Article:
The critical elements for a high-tech cluster to thrive appear to include a combination of the physical resources and human capital represented by academic institutions, other businesses that can supply support and materials, investment sources, and an important amount of serendipity. Perhaps not surprisingly, 52 of the entrepreneurs we interviewed said they started the company at the location they did because that’s where they lived.

The clusters show distinct regional variations. For example, Indianapolis, Indiana, is dominated by medical technologystartups, and Tucson, Arizona, by optical technology. Other clusters represented many different fields. Both Boston and Silicon Valley have strong entrepreneurial networks, but Boston’s is more formal and structured, reflecting the local culture. On the other hand, Stephen Fleming, executive director of the Georgia Tech Enterprise Innovation Institute, said that tech startups in the Atlanta area are impacted by a lack of local VC, and potential angel investors in the region are too risk averse to invest in startups. Fundingsources, too, cover a wide gamut by area. Venture capital is strong in traditional entrepreneurial hotspots like Silicon Valley, Boston, and Southern California, but other areas rely on other funding sources. Wisconsin startups, for example, turn to funding from the Wisconsin Alumni Research Foundation and a network of angel investors. Texas entrepreneurs have shown an interesting way of getting VC funds without ceding VC firm control. They obtain funding from multiple venture companies, and thus prevent any one from dominating.

Government regulation is an important concern for all private businesses. We were surprised, however, at the regulations that most vexed startup founders. Few founders mentioned taxation, though several in passing mentioned the complexity of taxation. Many cited the difficulties of providing health care among policies with which they struggled. More frequently, however, government restrictions on immigration and technology exports offended the sensibilities of the founders. Immigration restrictions, they complained, inhibit the growth of their companies. Second only to problems with immigration policy, founders complained about International Traffic in Arms Regulations, which control the export of defense-related material and which, they say, force them to move research abroad. A California entrepreneur reflected the views of many when he told us, “The ITAR rules kill exports.”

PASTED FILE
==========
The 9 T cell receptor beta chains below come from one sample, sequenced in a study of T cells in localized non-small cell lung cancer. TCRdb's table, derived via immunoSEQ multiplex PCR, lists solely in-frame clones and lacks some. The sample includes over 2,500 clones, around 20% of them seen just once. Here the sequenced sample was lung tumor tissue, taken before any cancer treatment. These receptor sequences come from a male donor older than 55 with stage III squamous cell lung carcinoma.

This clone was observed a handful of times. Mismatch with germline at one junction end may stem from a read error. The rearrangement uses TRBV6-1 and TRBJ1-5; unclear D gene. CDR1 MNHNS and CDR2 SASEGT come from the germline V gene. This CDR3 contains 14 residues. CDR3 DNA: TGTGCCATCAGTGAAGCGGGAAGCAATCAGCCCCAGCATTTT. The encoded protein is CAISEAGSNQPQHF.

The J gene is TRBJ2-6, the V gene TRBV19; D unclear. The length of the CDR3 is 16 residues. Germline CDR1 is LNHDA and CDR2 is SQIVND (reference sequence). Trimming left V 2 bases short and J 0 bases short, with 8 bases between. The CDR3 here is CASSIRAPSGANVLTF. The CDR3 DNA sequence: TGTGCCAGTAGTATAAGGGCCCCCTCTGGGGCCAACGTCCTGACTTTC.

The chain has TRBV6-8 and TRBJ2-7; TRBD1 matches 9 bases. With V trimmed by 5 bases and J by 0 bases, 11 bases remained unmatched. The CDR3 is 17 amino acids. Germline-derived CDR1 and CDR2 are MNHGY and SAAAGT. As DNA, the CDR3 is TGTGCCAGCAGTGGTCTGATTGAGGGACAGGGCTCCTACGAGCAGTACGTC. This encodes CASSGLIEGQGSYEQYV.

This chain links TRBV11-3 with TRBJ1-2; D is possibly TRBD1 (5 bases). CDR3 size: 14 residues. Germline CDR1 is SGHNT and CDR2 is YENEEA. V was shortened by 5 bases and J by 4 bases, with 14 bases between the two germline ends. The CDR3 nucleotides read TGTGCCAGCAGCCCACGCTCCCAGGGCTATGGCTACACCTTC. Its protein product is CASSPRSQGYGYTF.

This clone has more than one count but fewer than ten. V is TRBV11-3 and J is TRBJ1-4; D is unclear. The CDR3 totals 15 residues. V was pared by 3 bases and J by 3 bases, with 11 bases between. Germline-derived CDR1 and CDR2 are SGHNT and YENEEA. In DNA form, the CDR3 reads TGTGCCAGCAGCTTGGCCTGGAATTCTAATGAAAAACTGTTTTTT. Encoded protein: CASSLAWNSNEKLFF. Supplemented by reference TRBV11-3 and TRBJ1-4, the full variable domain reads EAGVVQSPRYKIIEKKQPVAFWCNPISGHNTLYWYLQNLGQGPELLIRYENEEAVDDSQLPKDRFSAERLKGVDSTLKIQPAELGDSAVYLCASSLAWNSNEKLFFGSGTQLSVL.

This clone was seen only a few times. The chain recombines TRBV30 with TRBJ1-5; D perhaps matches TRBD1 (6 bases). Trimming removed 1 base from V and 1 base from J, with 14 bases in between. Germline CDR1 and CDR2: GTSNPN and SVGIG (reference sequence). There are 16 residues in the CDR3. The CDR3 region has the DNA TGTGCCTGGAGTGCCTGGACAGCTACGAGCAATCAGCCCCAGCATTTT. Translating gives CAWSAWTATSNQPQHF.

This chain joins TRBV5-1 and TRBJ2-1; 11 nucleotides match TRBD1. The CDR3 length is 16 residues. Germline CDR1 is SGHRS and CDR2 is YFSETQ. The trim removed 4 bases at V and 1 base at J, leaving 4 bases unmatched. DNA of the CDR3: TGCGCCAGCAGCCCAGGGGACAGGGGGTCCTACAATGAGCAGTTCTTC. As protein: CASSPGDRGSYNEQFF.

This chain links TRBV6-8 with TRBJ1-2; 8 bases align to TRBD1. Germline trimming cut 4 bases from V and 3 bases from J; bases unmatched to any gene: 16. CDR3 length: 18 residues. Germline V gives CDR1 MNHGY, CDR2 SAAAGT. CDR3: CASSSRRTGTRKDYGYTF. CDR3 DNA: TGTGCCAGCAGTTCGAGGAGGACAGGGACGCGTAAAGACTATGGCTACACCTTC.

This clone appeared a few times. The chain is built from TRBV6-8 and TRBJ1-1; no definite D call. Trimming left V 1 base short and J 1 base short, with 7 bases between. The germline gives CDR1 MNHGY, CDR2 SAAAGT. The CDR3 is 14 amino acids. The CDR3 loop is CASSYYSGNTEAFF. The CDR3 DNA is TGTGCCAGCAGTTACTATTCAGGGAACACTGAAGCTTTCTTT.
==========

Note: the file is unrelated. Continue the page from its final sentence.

The high percentage of immigrant entrepreneurs in our study reinforces the importance of immigration reform for the continued success of US innovation. More than a quarter of the founders of the companies we studied had come to the US as immigrants, many as students. And several who were not themselves immigrants were children of immigrants.

A Texas physicistsuggested that immigration restrictions were “kicking out 50%” of innovators in the US. Other countries are “hungry” to get those “high-tier” people and offered “very good opportunities.” The US, he complained, was “doing the opposite. They are pushing people out.” He concluded that although the immediate effect might not be noticed, the US would see a “big effect in 10, 20, or 30 years.”

Over time, record keeping at startups will largely determine the extent to which historians and other researchers can understand today’s technology culture. However, we found few or no consistent record-keeping policies among the people we interviewed. To the extent that written-records policies had been implemented, they had been imposed by contractual requirements or government regulations. Most interviewees told us that records policies were limited or nonexistent, but that laxity was not seen as a problem because during the initial phases they kept “everything.” Lab notebooks, the traditional source for documenting science, were used inconsistently. Some companies made failure to keep a notebook a fireable offense, others left it to the individual. We have begun to link companies with regional or national archives that will work with them to preserve records, but it’s too early to tell if those efforts will succeed.